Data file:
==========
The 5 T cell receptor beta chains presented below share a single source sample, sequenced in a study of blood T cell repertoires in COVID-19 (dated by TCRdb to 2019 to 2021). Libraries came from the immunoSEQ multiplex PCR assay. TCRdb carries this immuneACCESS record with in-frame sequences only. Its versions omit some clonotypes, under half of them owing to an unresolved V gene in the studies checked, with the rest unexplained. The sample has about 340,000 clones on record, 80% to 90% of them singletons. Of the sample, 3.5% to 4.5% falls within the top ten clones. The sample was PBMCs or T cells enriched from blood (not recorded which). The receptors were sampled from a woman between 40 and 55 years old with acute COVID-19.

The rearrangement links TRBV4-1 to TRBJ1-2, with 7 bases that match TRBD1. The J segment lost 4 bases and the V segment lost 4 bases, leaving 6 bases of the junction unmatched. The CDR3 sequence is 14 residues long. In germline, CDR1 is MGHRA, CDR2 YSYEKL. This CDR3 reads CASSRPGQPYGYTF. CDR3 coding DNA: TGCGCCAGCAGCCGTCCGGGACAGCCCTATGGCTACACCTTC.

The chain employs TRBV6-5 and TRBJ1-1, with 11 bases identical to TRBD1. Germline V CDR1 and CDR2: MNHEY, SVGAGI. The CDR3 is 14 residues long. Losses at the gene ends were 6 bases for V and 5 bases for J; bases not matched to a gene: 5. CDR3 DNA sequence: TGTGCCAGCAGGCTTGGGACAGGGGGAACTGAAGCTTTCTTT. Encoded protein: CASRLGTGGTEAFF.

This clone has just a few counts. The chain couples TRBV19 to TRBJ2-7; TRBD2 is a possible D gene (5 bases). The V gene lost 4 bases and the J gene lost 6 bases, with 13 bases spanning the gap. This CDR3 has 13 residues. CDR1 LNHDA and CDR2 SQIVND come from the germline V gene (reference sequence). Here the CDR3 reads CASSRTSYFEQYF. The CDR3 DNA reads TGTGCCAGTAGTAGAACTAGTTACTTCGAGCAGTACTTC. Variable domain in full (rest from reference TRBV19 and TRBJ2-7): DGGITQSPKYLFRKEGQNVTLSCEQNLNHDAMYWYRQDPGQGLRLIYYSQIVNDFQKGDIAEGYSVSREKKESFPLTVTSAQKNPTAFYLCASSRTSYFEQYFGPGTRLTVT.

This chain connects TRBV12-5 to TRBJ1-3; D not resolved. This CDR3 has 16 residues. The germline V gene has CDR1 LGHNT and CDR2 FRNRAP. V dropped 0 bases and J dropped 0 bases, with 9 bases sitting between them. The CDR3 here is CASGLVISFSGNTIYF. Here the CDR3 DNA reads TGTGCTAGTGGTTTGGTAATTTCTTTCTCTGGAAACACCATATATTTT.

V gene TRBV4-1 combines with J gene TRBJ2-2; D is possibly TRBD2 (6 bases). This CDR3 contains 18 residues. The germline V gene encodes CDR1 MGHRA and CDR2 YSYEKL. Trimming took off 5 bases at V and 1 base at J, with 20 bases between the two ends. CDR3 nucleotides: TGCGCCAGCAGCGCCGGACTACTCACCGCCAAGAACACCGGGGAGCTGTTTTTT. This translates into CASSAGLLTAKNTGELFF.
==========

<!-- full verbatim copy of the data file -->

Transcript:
The 5 T cell receptor beta chains presented below share a single source sample, sequenced in a study of blood T cell repertoires in COVID-19 (dated by TCRdb to 2019 to 2021). Libraries came from the immunoSEQ multiplex PCR assay. TCRdb carries this immuneACCESS record with in-frame sequences only. Its versions omit some clonotypes, under half of them owing to an unresolved V gene in the studies checked, with the rest unexplained. The sample has about 340,000 clones on record, 80% to 90% of them singletons. Of the sample, 3.5% to 4.5% falls within the top ten clones. The sample was PBMCs or T cells enriched from blood (not recorded which). The receptors were sampled from a woman between 40 and 55 years old with acute COVID-19.

The rearrangement links TRBV4-1 to TRBJ1-2, with 7 bases that match TRBD1. The J segment lost 4 bases and the V segment lost 4 bases, leaving 6 bases of the junction unmatched. The CDR3 sequence is 14 residues long. In germline, CDR1 is MGHRA, CDR2 YSYEKL. This CDR3 reads CASSRPGQPYGYTF. CDR3 coding DNA: TGCGCCAGCAGCCGTCCGGGACAGCCCTATGGCTACACCTTC.

The chain employs TRBV6-5 and TRBJ1-1, with 11 bases identical to TRBD1. Germline V CDR1 and CDR2: MNHEY, SVGAGI. The CDR3 is 14 residues long. Losses at the gene ends were 6 bases for V and 5 bases for J; bases not matched to a gene: 5. CDR3 DNA sequence: TGTGCCAGCAGGCTTGGGACAGGGGGAACTGAAGCTTTCTTT. Encoded protein: CASRLGTGGTEAFF.

This clone has just a few counts. The chain couples TRBV19 to TRBJ2-7; TRBD2 is a possible D gene (5 bases). The V gene lost 4 bases and the J gene lost 6 bases, with 13 bases spanning the gap. This CDR3 has 13 residues. CDR1 LNHDA and CDR2 SQIVND come from the germline V gene (reference sequence). Here the CDR3 reads CASSRTSYFEQYF. The CDR3 DNA reads TGTGCCAGTAGTAGAACTAGTTACTTCGAGCAGTACTTC. Variable domain in full (rest from reference TRBV19 and TRBJ2-7): DGGITQSPKYLFRKEGQNVTLSCEQNLNHDAMYWYRQDPGQGLRLIYYSQIVNDFQKGDIAEGYSVSREKKESFPLTVTSAQKNPTAFYLCASSRTSYFEQYFGPGTRLTVT.

This chain connects TRBV12-5 to TRBJ1-3; D not resolved. This CDR3 has 16 residues. The germline V gene has CDR1 LGHNT and CDR2 FRNRAP. V dropped 0 bases and J dropped 0 bases, with 9 bases sitting between them. The CDR3 here is CASGLVISFSGNTIYF. Here the CDR3 DNA reads TGTGCTAGTGGTTTGGTAATTTCTTTCTCTGGAAACACCATATATTTT.

V gene TRBV4-1 combines with J gene TRBJ2-2; D is possibly TRBD2 (6 bases). This CDR3 contains 18 residues. The germline V gene encodes CDR1 MGHRA and CDR2 YSYEKL. Trimming took off 5 bases at V and 1 base at J, with 20 bases between the two ends. CDR3 nucleotides: TGCGCCAGCAGCGCCGGACTACTCACCGCCAAGAACACCGGGGAGCTGTTTTTT. This translates into CASSAGLLTAKNTGELFF.